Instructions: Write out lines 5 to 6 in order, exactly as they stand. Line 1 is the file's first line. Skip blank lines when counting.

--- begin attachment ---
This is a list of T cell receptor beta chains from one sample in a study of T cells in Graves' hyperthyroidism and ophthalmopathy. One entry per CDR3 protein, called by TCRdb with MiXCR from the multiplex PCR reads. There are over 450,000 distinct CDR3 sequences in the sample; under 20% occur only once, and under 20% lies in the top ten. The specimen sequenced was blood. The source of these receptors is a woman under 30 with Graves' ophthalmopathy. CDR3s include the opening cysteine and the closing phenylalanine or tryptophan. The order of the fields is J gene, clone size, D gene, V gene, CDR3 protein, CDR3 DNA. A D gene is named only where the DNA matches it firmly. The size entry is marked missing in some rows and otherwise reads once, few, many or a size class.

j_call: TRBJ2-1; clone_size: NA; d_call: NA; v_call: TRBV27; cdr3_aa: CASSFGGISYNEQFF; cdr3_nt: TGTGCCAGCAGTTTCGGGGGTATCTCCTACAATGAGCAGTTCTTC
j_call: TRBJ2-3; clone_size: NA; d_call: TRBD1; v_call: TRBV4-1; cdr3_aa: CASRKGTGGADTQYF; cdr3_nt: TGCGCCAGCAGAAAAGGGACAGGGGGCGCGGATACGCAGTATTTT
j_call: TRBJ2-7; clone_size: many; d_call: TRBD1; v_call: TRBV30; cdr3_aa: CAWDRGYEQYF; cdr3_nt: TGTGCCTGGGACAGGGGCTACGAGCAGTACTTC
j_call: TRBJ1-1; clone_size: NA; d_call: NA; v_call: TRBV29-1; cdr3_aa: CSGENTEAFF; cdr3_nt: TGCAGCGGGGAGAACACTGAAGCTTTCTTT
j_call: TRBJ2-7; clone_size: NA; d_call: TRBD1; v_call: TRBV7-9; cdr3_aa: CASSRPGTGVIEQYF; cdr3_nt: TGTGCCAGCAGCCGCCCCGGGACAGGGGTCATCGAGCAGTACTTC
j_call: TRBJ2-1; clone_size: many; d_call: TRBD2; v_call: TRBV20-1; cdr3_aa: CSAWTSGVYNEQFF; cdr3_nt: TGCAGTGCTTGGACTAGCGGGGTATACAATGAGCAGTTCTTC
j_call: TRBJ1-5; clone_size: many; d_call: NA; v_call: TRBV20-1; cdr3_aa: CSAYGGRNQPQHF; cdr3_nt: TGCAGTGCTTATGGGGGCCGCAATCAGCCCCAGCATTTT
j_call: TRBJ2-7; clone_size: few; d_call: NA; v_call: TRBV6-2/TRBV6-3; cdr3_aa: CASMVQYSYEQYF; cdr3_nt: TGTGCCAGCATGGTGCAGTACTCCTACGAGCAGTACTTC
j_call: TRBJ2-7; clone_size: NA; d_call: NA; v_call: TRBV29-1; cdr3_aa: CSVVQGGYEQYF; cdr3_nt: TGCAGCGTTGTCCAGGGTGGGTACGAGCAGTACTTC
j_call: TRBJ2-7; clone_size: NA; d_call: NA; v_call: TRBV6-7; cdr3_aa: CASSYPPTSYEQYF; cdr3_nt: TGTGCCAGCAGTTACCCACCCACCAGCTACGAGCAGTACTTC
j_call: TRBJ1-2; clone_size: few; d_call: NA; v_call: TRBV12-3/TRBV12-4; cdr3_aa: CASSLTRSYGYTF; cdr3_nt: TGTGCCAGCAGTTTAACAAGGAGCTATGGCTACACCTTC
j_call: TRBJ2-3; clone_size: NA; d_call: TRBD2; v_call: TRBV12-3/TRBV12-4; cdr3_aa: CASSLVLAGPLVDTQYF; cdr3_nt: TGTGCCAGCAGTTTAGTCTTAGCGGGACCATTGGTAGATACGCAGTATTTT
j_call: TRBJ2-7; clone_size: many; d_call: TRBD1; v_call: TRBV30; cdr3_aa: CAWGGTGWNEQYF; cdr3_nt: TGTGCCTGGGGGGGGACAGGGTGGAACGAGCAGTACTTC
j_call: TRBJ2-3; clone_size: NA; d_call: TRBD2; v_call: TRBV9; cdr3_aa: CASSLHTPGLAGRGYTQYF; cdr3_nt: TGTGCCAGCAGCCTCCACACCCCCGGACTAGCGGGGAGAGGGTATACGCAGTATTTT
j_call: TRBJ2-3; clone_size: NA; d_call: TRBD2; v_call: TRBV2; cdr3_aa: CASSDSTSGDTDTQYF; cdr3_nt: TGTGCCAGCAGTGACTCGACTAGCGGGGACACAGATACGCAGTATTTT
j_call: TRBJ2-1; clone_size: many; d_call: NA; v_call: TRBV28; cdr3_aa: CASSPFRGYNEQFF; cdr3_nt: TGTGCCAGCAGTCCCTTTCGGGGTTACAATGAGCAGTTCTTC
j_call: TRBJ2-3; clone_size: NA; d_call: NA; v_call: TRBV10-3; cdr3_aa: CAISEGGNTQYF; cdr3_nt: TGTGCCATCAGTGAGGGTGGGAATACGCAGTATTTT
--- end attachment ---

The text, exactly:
j_call: TRBJ1-1; clone_size: NA; d_call: NA; v_call: TRBV29-1; cdr3_aa: CSGENTEAFF; cdr3_nt: TGCAGCGGGGAGAACACTGAAGCTTTCTTT
j_call: TRBJ2-7; clone_size: NA; d_call: TRBD1; v_call: TRBV7-9; cdr3_aa: CASSRPGTGVIEQYF; cdr3_nt: TGTGCCAGCAGCCGCCCCGGGACAGGGGTCATCGAGCAGTACTTC